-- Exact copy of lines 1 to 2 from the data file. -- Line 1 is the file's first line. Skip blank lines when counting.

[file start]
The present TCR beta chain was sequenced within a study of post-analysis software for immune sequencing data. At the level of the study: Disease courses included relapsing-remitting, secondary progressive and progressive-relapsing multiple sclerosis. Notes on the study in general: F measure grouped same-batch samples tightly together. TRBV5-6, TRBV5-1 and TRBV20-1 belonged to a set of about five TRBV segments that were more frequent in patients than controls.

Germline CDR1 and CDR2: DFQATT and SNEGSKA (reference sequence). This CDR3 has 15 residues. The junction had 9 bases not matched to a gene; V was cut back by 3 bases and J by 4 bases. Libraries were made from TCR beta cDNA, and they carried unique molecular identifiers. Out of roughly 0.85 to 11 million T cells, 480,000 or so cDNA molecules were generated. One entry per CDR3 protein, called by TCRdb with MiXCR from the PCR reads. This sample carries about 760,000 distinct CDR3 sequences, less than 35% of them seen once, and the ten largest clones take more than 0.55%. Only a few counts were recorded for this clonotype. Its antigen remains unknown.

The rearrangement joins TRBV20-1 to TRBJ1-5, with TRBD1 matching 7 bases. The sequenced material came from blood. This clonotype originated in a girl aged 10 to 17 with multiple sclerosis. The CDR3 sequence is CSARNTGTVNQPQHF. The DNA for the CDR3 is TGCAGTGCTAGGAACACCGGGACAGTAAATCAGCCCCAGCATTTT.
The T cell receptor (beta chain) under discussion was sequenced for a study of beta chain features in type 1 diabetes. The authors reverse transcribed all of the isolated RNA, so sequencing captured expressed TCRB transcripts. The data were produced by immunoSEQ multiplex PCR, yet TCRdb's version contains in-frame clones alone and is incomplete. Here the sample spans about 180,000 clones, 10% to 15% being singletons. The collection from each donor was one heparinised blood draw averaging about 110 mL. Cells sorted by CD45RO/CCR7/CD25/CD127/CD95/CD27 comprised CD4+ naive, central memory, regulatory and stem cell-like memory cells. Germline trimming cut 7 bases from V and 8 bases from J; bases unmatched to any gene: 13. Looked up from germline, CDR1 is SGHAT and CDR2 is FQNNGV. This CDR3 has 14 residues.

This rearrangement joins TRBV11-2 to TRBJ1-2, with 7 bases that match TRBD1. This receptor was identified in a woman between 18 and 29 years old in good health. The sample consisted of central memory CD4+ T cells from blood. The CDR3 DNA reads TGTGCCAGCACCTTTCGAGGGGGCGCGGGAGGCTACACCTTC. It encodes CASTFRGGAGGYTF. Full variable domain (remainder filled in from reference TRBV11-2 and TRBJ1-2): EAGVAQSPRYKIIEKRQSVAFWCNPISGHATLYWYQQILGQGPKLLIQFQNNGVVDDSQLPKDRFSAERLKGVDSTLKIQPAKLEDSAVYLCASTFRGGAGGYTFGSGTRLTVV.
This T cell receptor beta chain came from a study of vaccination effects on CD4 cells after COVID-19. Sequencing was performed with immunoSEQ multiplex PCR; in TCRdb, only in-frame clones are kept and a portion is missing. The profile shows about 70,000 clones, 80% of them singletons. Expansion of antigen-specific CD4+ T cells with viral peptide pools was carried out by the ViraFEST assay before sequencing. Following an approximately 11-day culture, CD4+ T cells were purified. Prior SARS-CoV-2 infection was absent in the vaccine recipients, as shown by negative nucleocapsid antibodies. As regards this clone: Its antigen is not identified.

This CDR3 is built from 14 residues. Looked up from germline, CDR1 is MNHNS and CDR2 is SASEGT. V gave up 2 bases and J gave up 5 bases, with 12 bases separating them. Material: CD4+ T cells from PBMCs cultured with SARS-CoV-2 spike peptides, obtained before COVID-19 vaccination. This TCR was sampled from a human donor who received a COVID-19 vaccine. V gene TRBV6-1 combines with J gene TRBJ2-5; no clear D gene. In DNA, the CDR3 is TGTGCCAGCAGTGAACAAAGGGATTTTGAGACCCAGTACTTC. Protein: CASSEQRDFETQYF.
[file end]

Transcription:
The present TCR beta chain was sequenced within a study of post-analysis software for immune sequencing data. At the level of the study: Disease courses included relapsing-remitting, secondary progressive and progressive-relapsing multiple sclerosis. Notes on the study in general: F measure grouped same-batch samples tightly together. TRBV5-6, TRBV5-1 and TRBV20-1 belonged to a set of about five TRBV segments that were more frequent in patients than controls.

Germline CDR1 and CDR2: DFQATT and SNEGSKA (reference sequence). This CDR3 has 15 residues. The junction had 9 bases not matched to a gene; V was cut back by 3 bases and J by 4 bases. Libraries were made from TCR beta cDNA, and they carried unique molecular identifiers. Out of roughly 0.85 to 11 million T cells, 480,000 or so cDNA molecules were generated. One entry per CDR3 protein, called by TCRdb with MiXCR from the PCR reads. This sample carries about 760,000 distinct CDR3 sequences, less than 35% of them seen once, and the ten largest clones take more than 0.55%. Only a few counts were recorded for this clonotype. Its antigen remains unknown.